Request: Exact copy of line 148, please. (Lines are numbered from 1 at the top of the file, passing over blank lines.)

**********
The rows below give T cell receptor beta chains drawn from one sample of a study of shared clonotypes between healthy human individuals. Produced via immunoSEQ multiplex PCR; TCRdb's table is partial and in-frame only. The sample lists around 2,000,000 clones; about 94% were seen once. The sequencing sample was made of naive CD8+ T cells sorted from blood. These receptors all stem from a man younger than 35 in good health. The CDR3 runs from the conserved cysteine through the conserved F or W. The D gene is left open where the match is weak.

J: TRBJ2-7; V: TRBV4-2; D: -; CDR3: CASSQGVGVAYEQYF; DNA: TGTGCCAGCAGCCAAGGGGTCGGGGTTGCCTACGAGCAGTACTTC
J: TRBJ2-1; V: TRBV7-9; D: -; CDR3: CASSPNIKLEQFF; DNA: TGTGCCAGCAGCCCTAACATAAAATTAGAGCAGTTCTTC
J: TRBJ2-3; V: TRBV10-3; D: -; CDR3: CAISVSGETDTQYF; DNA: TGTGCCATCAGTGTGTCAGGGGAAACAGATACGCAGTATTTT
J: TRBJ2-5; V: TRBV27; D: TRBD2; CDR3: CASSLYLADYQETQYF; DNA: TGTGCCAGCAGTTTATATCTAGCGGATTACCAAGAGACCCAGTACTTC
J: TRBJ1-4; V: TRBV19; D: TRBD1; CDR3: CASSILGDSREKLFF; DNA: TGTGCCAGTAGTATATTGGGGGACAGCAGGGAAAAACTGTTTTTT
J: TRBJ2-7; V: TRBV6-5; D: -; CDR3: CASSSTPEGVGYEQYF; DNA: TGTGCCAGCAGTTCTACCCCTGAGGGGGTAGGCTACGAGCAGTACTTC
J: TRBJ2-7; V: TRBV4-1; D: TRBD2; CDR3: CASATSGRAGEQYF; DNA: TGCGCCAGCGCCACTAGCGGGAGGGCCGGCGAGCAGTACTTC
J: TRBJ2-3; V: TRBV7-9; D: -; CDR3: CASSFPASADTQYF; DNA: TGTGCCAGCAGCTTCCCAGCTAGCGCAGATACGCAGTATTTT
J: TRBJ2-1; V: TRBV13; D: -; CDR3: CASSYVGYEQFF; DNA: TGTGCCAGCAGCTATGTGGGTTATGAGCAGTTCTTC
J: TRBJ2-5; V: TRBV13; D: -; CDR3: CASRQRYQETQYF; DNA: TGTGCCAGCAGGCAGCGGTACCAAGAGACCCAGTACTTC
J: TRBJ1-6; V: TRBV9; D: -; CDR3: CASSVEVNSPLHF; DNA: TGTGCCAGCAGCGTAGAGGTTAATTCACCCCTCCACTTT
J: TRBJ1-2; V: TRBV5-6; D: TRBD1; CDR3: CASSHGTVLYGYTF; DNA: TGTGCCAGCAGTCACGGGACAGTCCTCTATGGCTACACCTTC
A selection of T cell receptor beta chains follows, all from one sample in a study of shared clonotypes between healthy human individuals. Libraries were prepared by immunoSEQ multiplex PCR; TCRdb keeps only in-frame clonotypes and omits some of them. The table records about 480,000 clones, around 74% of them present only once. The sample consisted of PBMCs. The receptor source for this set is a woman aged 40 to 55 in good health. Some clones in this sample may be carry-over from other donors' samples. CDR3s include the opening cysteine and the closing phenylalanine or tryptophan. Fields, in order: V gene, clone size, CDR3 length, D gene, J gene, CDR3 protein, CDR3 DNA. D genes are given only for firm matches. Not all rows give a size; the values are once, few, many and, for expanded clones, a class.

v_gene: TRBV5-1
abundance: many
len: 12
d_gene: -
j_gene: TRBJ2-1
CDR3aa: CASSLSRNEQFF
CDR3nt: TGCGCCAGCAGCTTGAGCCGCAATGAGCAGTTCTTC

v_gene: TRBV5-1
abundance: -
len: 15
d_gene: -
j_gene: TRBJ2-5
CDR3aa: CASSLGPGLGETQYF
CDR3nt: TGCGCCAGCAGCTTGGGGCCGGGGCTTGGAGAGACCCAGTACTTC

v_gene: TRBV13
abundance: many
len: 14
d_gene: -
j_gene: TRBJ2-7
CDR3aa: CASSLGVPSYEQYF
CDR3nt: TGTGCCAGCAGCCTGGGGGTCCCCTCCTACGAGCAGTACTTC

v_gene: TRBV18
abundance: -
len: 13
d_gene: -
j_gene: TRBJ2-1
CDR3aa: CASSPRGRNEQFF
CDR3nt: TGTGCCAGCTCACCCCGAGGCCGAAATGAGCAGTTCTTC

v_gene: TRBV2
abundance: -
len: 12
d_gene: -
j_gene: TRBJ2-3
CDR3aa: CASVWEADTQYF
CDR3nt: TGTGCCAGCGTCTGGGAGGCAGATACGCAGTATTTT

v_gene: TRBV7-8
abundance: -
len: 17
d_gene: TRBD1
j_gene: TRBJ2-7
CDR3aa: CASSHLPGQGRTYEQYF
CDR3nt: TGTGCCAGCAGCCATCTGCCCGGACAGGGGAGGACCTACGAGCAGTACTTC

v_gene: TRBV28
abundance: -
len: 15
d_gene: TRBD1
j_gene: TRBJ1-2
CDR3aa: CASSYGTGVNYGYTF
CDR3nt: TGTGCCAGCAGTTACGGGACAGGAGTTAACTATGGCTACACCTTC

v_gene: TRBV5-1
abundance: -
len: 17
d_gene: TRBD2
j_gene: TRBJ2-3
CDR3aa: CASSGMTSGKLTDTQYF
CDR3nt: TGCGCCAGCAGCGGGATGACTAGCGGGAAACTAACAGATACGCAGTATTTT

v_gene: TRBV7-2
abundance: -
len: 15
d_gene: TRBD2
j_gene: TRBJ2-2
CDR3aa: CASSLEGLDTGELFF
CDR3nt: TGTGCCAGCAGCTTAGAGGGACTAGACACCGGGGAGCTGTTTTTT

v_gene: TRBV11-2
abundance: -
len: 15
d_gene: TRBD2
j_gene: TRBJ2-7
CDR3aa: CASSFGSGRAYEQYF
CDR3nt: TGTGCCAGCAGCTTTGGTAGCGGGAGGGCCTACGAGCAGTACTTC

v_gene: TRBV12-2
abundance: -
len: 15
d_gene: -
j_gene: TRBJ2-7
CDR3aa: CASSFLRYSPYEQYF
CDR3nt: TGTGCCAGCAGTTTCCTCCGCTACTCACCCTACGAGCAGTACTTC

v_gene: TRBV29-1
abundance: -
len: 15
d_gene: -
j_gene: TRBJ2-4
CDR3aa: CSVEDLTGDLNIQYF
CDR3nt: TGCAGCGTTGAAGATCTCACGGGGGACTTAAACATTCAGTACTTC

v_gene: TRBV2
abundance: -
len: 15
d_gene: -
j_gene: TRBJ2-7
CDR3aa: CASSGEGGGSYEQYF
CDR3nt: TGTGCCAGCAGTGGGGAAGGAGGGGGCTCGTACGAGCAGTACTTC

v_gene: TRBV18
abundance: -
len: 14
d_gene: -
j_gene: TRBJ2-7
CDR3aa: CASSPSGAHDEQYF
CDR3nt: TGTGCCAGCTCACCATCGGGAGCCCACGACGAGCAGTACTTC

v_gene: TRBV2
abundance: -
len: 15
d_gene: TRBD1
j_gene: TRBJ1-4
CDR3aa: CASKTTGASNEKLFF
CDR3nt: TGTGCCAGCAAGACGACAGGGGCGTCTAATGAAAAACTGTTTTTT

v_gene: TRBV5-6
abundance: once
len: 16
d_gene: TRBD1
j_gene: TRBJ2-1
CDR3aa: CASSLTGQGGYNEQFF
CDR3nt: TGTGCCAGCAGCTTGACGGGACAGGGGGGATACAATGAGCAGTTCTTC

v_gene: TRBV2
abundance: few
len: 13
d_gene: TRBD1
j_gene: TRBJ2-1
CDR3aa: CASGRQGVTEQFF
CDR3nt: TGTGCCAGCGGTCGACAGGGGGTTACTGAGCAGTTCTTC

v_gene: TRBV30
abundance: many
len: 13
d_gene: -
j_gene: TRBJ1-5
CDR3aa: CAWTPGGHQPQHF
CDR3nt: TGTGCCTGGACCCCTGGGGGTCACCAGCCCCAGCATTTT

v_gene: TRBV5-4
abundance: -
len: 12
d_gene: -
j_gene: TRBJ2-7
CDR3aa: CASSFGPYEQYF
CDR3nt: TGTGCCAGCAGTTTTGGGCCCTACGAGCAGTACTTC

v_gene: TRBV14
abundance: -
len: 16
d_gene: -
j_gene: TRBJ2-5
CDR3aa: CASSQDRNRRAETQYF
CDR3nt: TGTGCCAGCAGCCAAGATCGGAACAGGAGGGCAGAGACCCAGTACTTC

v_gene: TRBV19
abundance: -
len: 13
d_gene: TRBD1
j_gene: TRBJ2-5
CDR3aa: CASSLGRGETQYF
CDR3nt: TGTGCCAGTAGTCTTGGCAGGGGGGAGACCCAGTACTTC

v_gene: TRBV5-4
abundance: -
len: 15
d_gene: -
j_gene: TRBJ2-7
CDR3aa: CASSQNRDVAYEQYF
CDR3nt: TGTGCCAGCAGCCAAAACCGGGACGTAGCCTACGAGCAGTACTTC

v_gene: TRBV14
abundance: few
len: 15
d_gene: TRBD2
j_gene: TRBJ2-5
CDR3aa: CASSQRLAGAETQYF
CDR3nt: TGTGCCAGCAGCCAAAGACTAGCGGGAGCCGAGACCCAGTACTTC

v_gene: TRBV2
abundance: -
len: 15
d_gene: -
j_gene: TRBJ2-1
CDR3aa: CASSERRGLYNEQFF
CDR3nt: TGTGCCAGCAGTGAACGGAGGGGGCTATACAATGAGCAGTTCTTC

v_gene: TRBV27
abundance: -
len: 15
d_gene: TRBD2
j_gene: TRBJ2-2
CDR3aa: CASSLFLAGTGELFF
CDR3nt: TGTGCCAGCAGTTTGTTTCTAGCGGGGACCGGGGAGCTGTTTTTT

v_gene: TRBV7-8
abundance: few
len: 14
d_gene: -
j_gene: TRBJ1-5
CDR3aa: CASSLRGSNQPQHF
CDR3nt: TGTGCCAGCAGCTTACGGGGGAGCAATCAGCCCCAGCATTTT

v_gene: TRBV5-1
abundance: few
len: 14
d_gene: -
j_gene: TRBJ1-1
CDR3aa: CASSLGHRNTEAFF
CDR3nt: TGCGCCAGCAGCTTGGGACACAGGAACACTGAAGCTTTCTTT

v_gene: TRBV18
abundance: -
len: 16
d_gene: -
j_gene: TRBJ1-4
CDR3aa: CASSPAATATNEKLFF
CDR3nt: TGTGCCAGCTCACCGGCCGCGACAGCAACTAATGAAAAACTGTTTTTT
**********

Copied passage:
v_gene: TRBV14